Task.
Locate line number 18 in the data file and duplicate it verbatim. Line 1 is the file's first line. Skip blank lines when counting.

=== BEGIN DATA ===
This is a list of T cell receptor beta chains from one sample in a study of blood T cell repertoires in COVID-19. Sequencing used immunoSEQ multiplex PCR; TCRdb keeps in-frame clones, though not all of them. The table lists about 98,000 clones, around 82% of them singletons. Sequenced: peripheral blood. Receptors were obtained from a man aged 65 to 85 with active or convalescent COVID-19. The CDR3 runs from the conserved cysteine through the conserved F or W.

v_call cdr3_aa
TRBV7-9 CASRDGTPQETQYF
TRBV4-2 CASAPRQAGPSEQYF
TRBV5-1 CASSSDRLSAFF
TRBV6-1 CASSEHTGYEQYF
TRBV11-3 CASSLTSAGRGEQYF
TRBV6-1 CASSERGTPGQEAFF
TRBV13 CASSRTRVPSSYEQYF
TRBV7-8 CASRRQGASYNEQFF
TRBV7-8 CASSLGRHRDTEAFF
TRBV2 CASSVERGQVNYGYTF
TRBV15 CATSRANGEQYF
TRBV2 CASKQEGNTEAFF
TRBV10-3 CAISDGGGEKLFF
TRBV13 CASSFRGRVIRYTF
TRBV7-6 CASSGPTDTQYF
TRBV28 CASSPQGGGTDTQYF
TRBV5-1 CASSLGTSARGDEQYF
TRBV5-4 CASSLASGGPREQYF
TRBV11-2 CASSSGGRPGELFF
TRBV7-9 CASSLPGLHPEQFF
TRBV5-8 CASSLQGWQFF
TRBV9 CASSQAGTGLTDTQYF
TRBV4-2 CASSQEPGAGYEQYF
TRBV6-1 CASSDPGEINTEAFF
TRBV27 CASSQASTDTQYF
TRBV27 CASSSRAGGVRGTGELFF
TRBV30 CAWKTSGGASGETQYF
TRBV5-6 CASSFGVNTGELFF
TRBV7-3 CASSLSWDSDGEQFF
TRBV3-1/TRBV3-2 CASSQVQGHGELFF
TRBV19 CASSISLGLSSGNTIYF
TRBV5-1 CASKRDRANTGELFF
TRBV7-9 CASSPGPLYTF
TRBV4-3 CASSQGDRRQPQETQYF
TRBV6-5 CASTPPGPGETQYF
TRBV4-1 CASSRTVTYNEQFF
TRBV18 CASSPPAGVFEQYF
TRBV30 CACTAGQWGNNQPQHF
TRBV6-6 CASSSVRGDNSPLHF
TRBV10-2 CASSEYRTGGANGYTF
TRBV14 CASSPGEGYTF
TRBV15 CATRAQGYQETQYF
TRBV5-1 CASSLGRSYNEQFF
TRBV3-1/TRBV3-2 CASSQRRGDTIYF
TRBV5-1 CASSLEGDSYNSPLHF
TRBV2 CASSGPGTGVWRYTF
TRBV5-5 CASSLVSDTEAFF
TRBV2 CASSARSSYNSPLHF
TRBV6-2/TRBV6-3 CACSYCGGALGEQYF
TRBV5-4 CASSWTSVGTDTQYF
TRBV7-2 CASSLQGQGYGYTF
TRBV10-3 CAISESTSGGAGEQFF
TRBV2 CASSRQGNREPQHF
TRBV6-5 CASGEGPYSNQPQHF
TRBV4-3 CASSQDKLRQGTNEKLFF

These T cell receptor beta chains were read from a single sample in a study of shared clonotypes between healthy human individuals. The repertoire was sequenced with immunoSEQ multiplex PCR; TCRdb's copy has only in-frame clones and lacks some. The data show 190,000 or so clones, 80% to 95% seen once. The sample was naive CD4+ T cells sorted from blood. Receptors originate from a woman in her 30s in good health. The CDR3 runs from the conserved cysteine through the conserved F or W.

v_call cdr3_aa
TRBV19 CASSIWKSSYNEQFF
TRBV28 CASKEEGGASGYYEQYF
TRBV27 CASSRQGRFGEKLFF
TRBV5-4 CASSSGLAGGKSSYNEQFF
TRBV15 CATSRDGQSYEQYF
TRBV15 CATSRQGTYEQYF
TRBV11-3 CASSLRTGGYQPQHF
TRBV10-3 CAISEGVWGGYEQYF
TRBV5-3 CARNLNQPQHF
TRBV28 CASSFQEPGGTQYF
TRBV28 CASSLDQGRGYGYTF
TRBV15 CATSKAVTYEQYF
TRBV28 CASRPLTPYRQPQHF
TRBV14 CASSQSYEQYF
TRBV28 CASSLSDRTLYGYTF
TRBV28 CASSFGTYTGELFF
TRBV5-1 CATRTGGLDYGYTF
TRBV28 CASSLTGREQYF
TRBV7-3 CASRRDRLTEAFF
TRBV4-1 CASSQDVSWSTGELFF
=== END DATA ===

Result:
TRBV28 CASSPQGGGTDTQYF